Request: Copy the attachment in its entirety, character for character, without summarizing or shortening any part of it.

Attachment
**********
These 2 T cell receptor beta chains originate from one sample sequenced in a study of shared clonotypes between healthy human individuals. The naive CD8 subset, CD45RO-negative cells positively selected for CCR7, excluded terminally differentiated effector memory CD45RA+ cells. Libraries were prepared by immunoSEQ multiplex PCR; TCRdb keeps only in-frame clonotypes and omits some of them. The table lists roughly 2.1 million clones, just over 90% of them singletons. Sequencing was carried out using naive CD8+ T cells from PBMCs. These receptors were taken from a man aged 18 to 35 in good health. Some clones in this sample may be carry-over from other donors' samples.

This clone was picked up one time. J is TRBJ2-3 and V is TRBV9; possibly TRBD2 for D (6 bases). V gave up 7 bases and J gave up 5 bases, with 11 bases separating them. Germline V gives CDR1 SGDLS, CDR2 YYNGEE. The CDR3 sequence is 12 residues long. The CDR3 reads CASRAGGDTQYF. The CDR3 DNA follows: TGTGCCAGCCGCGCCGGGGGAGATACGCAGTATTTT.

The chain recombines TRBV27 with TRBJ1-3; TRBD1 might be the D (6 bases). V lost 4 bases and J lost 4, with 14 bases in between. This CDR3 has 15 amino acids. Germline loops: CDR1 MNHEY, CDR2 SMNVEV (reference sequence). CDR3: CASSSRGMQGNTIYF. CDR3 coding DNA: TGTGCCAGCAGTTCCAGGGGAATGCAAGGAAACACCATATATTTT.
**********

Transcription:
These 2 T cell receptor beta chains originate from one sample sequenced in a study of shared clonotypes between healthy human individuals. The naive CD8 subset, CD45RO-negative cells positively selected for CCR7, excluded terminally differentiated effector memory CD45RA+ cells. Libraries were prepared by immunoSEQ multiplex PCR; TCRdb keeps only in-frame clonotypes and omits some of them. The table lists roughly 2.1 million clones, just over 90% of them singletons. Sequencing was carried out using naive CD8+ T cells from PBMCs. These receptors were taken from a man aged 18 to 35 in good health. Some clones in this sample may be carry-over from other donors' samples.

This clone was picked up one time. J is TRBJ2-3 and V is TRBV9; possibly TRBD2 for D (6 bases). V gave up 7 bases and J gave up 5 bases, with 11 bases separating them. Germline V gives CDR1 SGDLS, CDR2 YYNGEE. The CDR3 sequence is 12 residues long. The CDR3 reads CASRAGGDTQYF. The CDR3 DNA follows: TGTGCCAGCCGCGCCGGGGGAGATACGCAGTATTTT.

The chain recombines TRBV27 with TRBJ1-3; TRBD1 might be the D (6 bases). V lost 4 bases and J lost 4, with 14 bases in between. This CDR3 has 15 amino acids. Germline loops: CDR1 MNHEY, CDR2 SMNVEV (reference sequence). CDR3: CASSSRGMQGNTIYF. CDR3 coding DNA: TGTGCCAGCAGTTCCAGGGGAATGCAAGGAAACACCATATATTTT.